This week global business and policy leaders will convene the Annual Meeting of the World Economic Forum in Davos-Klosters, also known simply as Davos. The theme for Davos this year is Shared Norms for the New Reality. And we can expect a lot of discussion off of the recent World Economic Forum Global Risks report. Global Risks 2011 features 37 risks for economies and business, but calls two risks "especially significant": Economic disparity and global governance failures. These two risks, the report's authors argue:
...both influence the evolution of many other global risks and inhibit our capacity to respond effectively to them.
In this way, the global risk context in 2011 is defined by a 21st century paradox: as the world grows together, it is also growing apart.
Globalization has generated sustained economic growth for a generation. It has shrunk and reshaped the world, making it far more interconnected and interdependent. But the benefits of globalization seem unevenly spread – a minority is seen to have harvested a disproportionate amount of the fruits. Although growth of the new champions is rebalancing economic power between countries, there is evidence that economic disparity within countries is growing.
Issues of economic disparity and equity at both the national and the international levels are becoming increasingly important. Politically, there are signs of resurgent nationalism and populism as well as social fragmentation. There is also a growing divergence of opinion between countries on how to promote sustainable, inclusive growth.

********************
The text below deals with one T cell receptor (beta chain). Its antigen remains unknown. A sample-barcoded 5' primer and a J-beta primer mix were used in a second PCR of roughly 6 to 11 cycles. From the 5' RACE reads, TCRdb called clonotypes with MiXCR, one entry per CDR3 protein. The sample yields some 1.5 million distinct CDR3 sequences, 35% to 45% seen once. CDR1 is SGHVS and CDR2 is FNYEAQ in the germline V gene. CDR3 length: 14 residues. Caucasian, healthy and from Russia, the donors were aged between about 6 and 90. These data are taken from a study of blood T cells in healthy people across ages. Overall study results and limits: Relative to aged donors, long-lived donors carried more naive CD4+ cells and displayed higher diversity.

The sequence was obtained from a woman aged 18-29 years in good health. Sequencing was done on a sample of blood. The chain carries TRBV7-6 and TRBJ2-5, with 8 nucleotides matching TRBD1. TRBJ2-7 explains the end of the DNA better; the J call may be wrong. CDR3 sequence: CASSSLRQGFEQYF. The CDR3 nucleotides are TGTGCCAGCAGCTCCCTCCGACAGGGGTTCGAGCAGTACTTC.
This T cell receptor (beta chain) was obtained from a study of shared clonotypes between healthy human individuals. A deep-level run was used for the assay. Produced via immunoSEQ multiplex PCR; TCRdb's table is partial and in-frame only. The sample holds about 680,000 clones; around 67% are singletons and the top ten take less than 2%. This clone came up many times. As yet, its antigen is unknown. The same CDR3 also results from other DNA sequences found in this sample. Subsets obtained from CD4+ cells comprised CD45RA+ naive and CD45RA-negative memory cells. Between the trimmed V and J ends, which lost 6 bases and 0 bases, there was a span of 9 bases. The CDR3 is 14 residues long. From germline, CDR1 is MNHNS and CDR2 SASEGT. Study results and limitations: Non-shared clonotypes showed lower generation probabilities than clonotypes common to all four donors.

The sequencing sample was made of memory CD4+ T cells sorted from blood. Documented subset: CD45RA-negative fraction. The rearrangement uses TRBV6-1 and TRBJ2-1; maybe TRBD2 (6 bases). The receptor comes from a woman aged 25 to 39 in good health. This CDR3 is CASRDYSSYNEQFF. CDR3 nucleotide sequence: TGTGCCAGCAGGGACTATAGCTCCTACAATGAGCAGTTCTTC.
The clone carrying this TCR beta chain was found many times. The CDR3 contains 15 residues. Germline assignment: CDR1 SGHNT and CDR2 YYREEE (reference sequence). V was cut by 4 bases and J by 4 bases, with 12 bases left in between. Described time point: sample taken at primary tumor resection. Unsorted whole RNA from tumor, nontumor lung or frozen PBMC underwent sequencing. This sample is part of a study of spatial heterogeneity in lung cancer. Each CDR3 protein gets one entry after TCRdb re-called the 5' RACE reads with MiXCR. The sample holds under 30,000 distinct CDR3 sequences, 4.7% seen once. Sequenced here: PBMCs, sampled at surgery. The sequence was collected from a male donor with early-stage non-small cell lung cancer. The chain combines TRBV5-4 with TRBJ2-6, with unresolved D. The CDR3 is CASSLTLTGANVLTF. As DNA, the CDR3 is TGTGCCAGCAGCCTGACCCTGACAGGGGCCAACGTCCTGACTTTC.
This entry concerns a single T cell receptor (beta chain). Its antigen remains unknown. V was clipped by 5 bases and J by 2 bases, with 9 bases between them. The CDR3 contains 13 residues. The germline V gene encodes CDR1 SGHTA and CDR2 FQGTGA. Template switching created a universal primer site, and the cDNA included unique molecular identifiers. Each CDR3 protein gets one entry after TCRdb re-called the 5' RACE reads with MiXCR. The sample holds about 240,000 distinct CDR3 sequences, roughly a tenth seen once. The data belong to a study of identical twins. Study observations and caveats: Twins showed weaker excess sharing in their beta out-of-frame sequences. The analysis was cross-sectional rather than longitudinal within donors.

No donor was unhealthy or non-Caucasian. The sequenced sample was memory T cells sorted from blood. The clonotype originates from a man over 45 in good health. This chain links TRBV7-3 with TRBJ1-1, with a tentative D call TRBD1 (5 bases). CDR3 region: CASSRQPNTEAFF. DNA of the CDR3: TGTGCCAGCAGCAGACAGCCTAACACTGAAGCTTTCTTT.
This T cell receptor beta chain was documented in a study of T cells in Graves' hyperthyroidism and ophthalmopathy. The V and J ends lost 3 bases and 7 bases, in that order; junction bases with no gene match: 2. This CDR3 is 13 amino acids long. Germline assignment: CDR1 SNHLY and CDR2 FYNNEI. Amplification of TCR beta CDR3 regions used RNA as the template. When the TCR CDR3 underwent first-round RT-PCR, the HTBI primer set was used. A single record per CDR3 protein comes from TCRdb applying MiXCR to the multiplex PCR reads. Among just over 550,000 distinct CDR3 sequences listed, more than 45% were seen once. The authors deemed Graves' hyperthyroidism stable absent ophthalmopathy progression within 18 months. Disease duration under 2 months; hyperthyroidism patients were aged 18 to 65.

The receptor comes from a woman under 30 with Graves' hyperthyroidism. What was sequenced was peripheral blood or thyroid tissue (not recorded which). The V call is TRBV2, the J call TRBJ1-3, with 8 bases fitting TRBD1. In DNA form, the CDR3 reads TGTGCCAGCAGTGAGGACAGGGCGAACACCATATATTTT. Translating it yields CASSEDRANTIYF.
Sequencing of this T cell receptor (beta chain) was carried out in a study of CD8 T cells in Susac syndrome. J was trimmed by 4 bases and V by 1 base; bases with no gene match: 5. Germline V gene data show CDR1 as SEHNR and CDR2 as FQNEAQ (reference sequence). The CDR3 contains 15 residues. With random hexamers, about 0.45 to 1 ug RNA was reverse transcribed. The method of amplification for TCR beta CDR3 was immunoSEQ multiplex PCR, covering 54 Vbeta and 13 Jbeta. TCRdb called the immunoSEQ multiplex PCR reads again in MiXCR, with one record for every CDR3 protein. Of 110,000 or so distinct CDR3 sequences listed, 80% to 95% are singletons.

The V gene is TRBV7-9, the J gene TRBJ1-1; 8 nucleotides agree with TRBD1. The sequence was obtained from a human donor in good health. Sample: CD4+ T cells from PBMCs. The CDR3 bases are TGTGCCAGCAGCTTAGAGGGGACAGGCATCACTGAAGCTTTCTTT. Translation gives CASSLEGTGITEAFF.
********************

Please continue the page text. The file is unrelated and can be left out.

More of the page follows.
To meet these challenges, improved global governance is essential. But this is another 21st century paradox: the conditions that make improved global governance so crucial – divergent interests, conflicting incentives and differing norms and values – are also the ones that make its realization so difficult, complex and messy. As a result, we see failures such as the Doha Development Round of the World Trade Organization (WTO) and the lack of international agreement at the Copenhagen Conference on climate change. The G20 is seen as the most hopeful development in global governance but its efficiency in this regard has not been proven.
Read the full report online, here. And watch Robert Greenhil--the World Economic Forum's managing director and chief business officer--discuss Global Risks 2011: